The Royal Family account shared three throwback photographs showing “a few moments where the Queen has been pictured behind the lens” to mark the occasion.
One image features Prince Charles and Princess Anne being shown how to use a camera by the Queen, taken at Balmoral in 1952. Many claim the image is significantly poignant as currently the Queen and fellow senior royals are at Balmoral amid “crisis talks” related to the Prince Andrew scandal.
The second image featured the head of state behind a yellow compact camera during a visit to the South Sea islands of Tuvalu in 1982, and features the monarch with the late Duke of Edinburgh at her side.
The third showing the Queen posing with the same camera originates from Lindsay Park Stud in South Australia, and was taken in 1977.The post from the Royal Family account comes as Kate, Duchess of Cambridge and Prince William marked the occasion by recognising some of Britain’s youngest photographers.
The Duchess is a keen amateur photographer and often shares images she has taken of her children to mark their birthdays, or occasions such as their participation in the Big Butterfly Count earlier this month.
In a Twitter post, the Duke and Duchess of Cambridge tweeted to mark the national day by saying: “Photography has an amazing ability to create a lasting record of what we have all experienced & are experiencing.
“That’s why this #WorldPhotographyDay we wanted to celebrate the youth of the #HoldStill2020 photography project and share images from the youngest finalists”. The hashtag #HoldStill2020 refers to a photography initiative coined by the couple during lockdown, where they asThe Duchess whittled more than 31,000 entries down to a top 100 alongside a panel of five judges, and some images from the youngest finalists were shared on social media today.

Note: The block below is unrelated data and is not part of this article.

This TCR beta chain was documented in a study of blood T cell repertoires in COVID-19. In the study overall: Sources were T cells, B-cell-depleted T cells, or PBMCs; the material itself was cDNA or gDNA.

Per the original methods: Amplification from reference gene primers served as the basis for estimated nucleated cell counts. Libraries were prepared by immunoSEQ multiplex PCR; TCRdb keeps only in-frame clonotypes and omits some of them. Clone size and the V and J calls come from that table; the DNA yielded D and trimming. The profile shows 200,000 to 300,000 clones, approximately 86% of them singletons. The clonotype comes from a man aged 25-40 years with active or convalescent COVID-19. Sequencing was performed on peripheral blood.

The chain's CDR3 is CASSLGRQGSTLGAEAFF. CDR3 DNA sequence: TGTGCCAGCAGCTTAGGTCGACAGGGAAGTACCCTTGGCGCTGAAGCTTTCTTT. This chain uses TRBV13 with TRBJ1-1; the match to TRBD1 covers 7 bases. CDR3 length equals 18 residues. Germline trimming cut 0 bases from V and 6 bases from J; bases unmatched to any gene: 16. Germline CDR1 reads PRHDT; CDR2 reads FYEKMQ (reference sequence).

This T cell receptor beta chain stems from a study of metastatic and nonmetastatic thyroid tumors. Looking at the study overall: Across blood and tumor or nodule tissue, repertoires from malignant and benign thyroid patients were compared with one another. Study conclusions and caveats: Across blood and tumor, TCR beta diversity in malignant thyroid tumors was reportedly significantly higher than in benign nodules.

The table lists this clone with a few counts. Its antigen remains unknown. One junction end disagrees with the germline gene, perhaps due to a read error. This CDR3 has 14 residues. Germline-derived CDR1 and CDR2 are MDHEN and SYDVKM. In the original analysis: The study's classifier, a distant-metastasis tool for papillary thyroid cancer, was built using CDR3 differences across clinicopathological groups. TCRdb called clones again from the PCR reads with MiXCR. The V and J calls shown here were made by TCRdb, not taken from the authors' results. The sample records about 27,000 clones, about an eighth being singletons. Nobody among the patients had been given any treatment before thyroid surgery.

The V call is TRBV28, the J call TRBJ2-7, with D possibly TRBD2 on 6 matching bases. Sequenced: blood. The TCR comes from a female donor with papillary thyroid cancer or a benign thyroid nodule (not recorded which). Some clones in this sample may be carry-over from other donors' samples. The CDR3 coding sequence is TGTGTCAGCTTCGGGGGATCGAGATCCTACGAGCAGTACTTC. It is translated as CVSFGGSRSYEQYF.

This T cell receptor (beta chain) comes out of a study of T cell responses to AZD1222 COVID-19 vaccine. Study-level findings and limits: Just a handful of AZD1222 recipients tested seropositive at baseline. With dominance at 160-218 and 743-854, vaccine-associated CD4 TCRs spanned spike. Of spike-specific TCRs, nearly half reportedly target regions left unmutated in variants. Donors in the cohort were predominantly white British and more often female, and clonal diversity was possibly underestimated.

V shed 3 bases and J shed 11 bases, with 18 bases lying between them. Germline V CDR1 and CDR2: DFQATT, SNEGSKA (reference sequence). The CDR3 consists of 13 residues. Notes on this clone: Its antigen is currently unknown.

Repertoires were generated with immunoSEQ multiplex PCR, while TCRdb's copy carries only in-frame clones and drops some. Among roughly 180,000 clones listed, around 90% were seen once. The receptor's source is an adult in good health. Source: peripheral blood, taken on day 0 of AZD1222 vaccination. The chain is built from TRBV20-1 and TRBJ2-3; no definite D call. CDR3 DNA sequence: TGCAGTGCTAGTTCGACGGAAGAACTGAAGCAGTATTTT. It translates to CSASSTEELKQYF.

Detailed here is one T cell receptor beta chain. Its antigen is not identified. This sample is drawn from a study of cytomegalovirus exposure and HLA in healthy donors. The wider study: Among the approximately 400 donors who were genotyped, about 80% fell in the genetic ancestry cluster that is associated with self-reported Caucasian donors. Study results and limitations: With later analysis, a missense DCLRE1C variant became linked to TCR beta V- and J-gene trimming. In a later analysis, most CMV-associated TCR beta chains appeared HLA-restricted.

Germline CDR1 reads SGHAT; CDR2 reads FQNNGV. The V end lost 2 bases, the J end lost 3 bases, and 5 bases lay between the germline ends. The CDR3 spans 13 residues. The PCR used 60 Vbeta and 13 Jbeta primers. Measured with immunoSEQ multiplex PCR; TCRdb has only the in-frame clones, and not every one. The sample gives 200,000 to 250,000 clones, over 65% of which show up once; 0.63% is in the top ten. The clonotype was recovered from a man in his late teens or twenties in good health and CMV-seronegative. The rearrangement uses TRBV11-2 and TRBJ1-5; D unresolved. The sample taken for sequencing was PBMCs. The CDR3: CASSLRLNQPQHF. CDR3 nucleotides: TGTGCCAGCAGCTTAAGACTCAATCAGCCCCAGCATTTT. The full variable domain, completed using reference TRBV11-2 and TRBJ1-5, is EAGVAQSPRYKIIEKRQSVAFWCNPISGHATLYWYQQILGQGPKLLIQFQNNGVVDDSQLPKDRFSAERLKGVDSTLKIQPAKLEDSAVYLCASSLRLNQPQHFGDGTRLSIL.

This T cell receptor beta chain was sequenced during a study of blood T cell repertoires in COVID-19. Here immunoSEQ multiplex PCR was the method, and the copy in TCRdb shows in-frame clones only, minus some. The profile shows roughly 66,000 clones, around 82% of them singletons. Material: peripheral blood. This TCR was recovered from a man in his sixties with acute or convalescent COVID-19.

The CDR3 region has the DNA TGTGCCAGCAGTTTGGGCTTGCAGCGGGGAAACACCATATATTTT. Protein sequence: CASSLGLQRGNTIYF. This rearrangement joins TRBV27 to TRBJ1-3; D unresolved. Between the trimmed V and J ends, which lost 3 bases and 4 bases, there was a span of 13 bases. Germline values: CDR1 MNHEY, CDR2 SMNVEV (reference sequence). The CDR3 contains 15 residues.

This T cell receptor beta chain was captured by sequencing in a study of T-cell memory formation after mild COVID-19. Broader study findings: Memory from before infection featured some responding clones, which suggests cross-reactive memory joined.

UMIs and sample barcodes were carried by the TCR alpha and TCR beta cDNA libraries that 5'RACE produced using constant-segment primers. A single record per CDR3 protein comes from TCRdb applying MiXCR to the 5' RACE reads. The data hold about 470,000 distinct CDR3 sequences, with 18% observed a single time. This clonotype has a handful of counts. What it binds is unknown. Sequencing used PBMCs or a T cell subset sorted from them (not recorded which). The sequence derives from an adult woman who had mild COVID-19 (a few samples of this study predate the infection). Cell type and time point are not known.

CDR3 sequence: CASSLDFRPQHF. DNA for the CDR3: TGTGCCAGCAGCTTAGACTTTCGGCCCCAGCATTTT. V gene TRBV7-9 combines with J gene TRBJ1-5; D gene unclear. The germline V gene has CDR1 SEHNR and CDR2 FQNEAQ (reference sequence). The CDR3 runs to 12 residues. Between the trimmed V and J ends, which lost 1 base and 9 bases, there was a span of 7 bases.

Alongside the series of images, the tweet reads: “There is so much talent, creativity, and curiosity displayed in each and every one of these pictures”. The youngest photographer, four-year-old Coni, from Cheltenham, Gloucestershire snapped her mum administering an at-home haircut to her partner.
While another image shared by 17-year-old Marcella, shows her mother home-schooling her little brother when schools were closed for much of the pandemic members of the public to capture images that reflect the Covid-19 pandemic to be used in a digital exhibition.
The book, which explains why the concept means so much to Kate, topped the bestseller list on its first day of release.
The introduction reads: “When we look back at the COVID-19 pandemic in decades to come, we will think of the challenges we all faced – the loved ones we lost, the extended isolation from our families and friends and the strain placed on our key workers.
“Through Hold Still, I wanted to use the power of photography to create a lasting record of what we were all experiencing – to capture individuals’ stories and document significant moments for families and communities as we lived through the pandemic.”